This is a regularly debated topic that deserves some attention. We’d like to refer you to a great blog by Andrew Waterhouse at UC Davis that breaks down all aspects of the “sulfite gives me headaches” conundrum. Below, we have summarized it for you, but briefly, sulfites are unlikely to cause that headache that some people report occurring within a few hours of consuming wine.
As most winemakers know, sulfite or sulfur dioxide is an anti-oxidant preservative used in winemaking that can also help protect your wine from harmful bacteria or other non-desirable things that might make their way into your barrel. Did you know it is also used to preserve dried fruits?
When most people eat foods that have been preserved with sulfites they typically do not have any reaction whatsoever. (There are a select few in the world that do not sufficiently produce the enzyme to break it down). In fact, the human body naturally produces sulfites at a rate of about 1000 mg per day. A typical glass of wine contains only about 10mg/liter of sulfites.
Granted, there is a small percentage of people, about 1%, who are allergic to sulfite, but they typically have reactions like wheezing, coughing, chest tightness, hives, and/or swelling of face and neck. There are plenty of reports detailing the effects of sulfites on asthmatic responses in sensitive subjects. In some cases, intense anaphylactic reactions can occur, like shortness of breath. For these reasons the government requires wine with added sulfites to bear a warning label. Here is a link to a double blind study for asthmatic patients in response to high and low sulfite wines.
Although Waterhouse has been unable to find literature citing the correlation between sulfites and headaches, it’s likely that most people get red wine headaches from other elements found in wine, not sulfites.
A few things to note about sulfites:
- All wines contain sulfites. Yeast naturally produces sulfites during fermentation, so it is rare for a wine to have none.
- Nearly all winemakers add sulfites, including those in other major winemaking regions such as Italy, France, Spain, Australia, etc… Just because “contains sulfites” isn’t listed on the label doesn’t mean sulfites aren’t there. There are different laws governing what needs to be stated on a wine label in order for it to be consumed by the public.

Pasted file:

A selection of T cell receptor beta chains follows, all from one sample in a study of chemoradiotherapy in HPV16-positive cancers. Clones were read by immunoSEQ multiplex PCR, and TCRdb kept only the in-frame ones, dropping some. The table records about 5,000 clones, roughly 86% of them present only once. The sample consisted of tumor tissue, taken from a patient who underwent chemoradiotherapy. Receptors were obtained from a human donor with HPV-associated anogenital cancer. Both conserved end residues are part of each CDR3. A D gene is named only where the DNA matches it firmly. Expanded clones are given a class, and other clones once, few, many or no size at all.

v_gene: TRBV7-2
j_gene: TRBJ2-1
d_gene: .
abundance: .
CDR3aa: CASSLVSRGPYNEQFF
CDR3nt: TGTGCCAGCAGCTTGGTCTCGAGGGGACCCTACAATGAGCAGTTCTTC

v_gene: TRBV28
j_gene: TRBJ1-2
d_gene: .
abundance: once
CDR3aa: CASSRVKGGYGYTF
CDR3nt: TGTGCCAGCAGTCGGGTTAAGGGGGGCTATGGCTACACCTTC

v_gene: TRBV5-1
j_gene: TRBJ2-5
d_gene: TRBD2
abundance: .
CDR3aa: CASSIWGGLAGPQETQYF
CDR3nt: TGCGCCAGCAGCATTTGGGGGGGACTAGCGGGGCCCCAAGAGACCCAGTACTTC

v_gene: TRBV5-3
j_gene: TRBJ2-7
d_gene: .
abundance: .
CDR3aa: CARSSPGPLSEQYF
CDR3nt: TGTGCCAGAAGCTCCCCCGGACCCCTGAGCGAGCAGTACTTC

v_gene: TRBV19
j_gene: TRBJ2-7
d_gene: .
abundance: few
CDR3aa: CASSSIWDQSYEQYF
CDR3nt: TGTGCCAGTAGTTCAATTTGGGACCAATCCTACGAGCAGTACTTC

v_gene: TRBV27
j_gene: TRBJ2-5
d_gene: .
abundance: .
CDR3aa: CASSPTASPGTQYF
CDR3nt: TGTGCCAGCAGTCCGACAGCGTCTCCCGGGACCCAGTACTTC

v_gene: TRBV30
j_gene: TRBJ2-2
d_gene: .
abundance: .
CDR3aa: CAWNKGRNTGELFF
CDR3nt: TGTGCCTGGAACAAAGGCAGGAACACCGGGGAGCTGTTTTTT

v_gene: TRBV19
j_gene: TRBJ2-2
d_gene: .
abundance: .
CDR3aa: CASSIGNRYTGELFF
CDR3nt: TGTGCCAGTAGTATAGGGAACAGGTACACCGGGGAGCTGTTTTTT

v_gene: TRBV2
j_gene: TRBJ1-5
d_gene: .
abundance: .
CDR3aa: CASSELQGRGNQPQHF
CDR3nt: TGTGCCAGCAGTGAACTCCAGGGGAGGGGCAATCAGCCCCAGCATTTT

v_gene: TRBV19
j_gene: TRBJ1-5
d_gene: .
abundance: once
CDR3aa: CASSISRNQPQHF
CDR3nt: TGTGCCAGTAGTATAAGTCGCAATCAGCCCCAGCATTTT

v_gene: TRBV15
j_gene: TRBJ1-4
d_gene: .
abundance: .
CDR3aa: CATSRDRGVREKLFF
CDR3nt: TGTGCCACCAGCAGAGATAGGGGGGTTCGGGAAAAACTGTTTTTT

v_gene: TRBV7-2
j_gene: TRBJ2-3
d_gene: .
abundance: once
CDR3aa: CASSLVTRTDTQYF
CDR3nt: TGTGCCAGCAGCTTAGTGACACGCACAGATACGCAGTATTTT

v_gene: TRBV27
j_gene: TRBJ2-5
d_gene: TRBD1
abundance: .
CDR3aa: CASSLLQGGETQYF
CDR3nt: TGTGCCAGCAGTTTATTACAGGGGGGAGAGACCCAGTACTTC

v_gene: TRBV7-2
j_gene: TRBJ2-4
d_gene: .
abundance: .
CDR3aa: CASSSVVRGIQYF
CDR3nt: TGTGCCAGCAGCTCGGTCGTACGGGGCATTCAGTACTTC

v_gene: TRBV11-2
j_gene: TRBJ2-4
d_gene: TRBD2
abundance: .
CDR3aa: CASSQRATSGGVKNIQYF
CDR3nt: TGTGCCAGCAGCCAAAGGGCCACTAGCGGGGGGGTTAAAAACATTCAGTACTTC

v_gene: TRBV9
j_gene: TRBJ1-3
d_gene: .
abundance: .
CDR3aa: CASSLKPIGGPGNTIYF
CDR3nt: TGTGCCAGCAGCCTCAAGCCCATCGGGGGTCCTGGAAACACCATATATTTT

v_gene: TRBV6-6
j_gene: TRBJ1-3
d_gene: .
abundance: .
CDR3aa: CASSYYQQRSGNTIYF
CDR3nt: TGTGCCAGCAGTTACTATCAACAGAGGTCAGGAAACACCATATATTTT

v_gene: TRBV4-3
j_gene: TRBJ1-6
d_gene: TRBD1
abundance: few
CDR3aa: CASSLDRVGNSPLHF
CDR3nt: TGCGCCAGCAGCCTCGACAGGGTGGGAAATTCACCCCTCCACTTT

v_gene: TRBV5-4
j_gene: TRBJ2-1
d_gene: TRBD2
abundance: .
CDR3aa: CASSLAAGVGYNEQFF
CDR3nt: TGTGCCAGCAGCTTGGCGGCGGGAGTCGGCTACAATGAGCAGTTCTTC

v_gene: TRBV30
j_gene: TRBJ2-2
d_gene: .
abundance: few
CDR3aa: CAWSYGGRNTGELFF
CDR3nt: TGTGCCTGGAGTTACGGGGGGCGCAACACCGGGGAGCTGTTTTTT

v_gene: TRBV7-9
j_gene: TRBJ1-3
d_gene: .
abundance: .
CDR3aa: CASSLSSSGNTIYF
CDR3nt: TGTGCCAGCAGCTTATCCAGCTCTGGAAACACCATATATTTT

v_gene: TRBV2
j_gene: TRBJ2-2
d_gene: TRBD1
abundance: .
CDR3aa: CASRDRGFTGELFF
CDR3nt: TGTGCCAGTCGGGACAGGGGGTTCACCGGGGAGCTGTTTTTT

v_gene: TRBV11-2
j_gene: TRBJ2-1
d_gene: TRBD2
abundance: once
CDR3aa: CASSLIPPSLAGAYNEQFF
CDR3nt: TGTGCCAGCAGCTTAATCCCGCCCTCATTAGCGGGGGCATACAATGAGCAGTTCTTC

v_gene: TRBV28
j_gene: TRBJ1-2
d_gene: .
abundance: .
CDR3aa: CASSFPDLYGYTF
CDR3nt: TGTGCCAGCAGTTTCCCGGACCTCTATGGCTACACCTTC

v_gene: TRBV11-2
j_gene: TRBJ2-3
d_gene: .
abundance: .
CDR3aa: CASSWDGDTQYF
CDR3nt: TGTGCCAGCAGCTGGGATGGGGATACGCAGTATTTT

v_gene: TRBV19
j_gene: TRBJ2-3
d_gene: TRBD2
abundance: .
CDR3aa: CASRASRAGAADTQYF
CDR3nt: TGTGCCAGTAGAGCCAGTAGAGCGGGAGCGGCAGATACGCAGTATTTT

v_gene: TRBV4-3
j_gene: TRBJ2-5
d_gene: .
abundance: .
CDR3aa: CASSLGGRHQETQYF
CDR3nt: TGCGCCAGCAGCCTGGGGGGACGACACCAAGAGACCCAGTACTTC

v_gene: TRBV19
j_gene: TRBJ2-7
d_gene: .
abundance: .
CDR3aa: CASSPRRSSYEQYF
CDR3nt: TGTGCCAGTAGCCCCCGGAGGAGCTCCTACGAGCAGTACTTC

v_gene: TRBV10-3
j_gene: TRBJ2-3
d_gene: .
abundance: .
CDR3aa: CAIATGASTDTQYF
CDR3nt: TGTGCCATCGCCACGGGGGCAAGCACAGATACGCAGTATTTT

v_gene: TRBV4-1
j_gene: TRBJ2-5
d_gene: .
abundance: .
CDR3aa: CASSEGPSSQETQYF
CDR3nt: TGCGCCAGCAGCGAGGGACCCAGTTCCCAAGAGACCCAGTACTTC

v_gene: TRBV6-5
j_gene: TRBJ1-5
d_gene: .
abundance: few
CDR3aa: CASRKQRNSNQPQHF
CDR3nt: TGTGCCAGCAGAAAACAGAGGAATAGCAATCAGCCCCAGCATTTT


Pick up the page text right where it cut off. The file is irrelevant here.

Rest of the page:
- In the US, organic wines must be made without adding sulfites. And this is rare! This wine is very susceptible to spoilage and can often have unusual aromas. These wines are typically found in natural food stores in the US.
- There is no medical research data showing that sulfites cause headaches. Yes, you may get a headache from drinking red wine but the actual cause is still being investigated. There has been speculation that “biogenic amines” may play a role in the wine headache phenomenon: Wine Headaches. Has the Culprit Emerged?
- If you think sulfites are the culprit of your headaches while drinking wine, try eating some orange-colored dried apricots. Eating five dried apricots, which contain about the same amount of sulfite in a glass of wine, usually does not cause headaches for people who claim allergies to sulfites. If it does then you might have an issue with sulfites in wines.
For those that have access, an article in the Wall Street Journal from 2015 also discusses this topic.
Still want to try and get rid of the sulfites in your wine? Just Google “sulfite removal wine” and you will see a number of products that are available. We at Vinmetrica have never used any of these products, so we have nothing to say for or against them. We also suggest you check with your doctor before following any suggestions you see on the internet.
Have any questions for us about sulfites? Let us know by commenting here on our blog.